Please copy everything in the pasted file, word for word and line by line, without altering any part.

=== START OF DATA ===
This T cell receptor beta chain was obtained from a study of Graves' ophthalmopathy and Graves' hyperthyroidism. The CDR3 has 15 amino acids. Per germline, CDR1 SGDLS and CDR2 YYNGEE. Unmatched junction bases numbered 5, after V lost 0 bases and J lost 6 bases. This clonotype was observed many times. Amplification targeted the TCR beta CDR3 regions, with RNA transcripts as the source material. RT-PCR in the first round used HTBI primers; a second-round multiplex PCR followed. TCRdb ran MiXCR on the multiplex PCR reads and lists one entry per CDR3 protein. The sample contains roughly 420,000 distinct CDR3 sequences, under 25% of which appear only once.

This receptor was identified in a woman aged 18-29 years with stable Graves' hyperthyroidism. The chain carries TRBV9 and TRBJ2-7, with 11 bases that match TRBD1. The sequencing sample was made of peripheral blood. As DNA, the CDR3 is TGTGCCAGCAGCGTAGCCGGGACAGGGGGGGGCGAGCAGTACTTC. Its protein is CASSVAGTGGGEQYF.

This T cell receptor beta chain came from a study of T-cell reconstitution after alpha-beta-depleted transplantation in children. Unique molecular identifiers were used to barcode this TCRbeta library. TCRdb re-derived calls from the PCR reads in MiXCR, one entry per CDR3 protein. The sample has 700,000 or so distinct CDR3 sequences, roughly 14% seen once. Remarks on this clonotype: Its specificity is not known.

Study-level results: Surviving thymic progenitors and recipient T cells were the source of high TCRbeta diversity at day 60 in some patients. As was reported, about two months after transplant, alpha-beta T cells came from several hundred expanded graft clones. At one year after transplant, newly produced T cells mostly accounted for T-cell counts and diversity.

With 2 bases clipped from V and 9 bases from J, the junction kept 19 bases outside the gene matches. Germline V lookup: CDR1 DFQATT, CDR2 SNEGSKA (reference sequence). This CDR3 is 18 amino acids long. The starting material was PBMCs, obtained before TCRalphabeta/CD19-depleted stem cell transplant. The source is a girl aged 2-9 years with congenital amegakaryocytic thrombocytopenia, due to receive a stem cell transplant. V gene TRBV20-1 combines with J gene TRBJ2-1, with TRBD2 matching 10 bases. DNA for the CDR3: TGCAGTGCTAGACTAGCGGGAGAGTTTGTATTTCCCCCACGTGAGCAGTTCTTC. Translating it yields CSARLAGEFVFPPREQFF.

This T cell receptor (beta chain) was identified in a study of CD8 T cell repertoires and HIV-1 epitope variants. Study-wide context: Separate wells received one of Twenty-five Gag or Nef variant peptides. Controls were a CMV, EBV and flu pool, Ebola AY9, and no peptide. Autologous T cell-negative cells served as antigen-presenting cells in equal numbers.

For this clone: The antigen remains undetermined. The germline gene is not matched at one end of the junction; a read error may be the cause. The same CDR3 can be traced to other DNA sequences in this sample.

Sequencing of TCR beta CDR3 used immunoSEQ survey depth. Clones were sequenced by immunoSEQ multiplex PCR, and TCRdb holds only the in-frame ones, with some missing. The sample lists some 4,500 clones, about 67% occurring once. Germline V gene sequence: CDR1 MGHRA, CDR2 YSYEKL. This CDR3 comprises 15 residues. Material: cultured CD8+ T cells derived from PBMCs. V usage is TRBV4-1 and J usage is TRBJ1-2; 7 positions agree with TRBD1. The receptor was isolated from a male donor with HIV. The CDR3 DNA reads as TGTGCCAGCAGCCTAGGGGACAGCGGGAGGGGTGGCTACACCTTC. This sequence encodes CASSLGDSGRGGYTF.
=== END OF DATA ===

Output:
This T cell receptor beta chain was obtained from a study of Graves' ophthalmopathy and Graves' hyperthyroidism. The CDR3 has 15 amino acids. Per germline, CDR1 SGDLS and CDR2 YYNGEE. Unmatched junction bases numbered 5, after V lost 0 bases and J lost 6 bases. This clonotype was observed many times. Amplification targeted the TCR beta CDR3 regions, with RNA transcripts as the source material. RT-PCR in the first round used HTBI primers; a second-round multiplex PCR followed. TCRdb ran MiXCR on the multiplex PCR reads and lists one entry per CDR3 protein. The sample contains roughly 420,000 distinct CDR3 sequences, under 25% of which appear only once.

This receptor was identified in a woman aged 18-29 years with stable Graves' hyperthyroidism. The chain carries TRBV9 and TRBJ2-7, with 11 bases that match TRBD1. The sequencing sample was made of peripheral blood. As DNA, the CDR3 is TGTGCCAGCAGCGTAGCCGGGACAGGGGGGGGCGAGCAGTACTTC. Its protein is CASSVAGTGGGEQYF.

This T cell receptor beta chain came from a study of T-cell reconstitution after alpha-beta-depleted transplantation in children. Unique molecular identifiers were used to barcode this TCRbeta library. TCRdb re-derived calls from the PCR reads in MiXCR, one entry per CDR3 protein. The sample has 700,000 or so distinct CDR3 sequences, roughly 14% seen once. Remarks on this clonotype: Its specificity is not known.

Study-level results: Surviving thymic progenitors and recipient T cells were the source of high TCRbeta diversity at day 60 in some patients. As was reported, about two months after transplant, alpha-beta T cells came from several hundred expanded graft clones. At one year after transplant, newly produced T cells mostly accounted for T-cell counts and diversity.

With 2 bases clipped from V and 9 bases from J, the junction kept 19 bases outside the gene matches. Germline V lookup: CDR1 DFQATT, CDR2 SNEGSKA (reference sequence). This CDR3 is 18 amino acids long. The starting material was PBMCs, obtained before TCRalphabeta/CD19-depleted stem cell transplant. The source is a girl aged 2-9 years with congenital amegakaryocytic thrombocytopenia, due to receive a stem cell transplant. V gene TRBV20-1 combines with J gene TRBJ2-1, with TRBD2 matching 10 bases. DNA for the CDR3: TGCAGTGCTAGACTAGCGGGAGAGTTTGTATTTCCCCCACGTGAGCAGTTCTTC. Translating it yields CSARLAGEFVFPPREQFF.

This T cell receptor (beta chain) was identified in a study of CD8 T cell repertoires and HIV-1 epitope variants. Study-wide context: Separate wells received one of Twenty-five Gag or Nef variant peptides. Controls were a CMV, EBV and flu pool, Ebola AY9, and no peptide. Autologous T cell-negative cells served as antigen-presenting cells in equal numbers.

For this clone: The antigen remains undetermined. The germline gene is not matched at one end of the junction; a read error may be the cause. The same CDR3 can be traced to other DNA sequences in this sample.

Sequencing of TCR beta CDR3 used immunoSEQ survey depth. Clones were sequenced by immunoSEQ multiplex PCR, and TCRdb holds only the in-frame ones, with some missing. The sample lists some 4,500 clones, about 67% occurring once. Germline V gene sequence: CDR1 MGHRA, CDR2 YSYEKL. This CDR3 comprises 15 residues. Material: cultured CD8+ T cells derived from PBMCs. V usage is TRBV4-1 and J usage is TRBJ1-2; 7 positions agree with TRBD1. The receptor was isolated from a male donor with HIV. The CDR3 DNA reads as TGTGCCAGCAGCCTAGGGGACAGCGGGAGGGGTGGCTACACCTTC. This sequence encodes CASSLGDSGRGGYTF.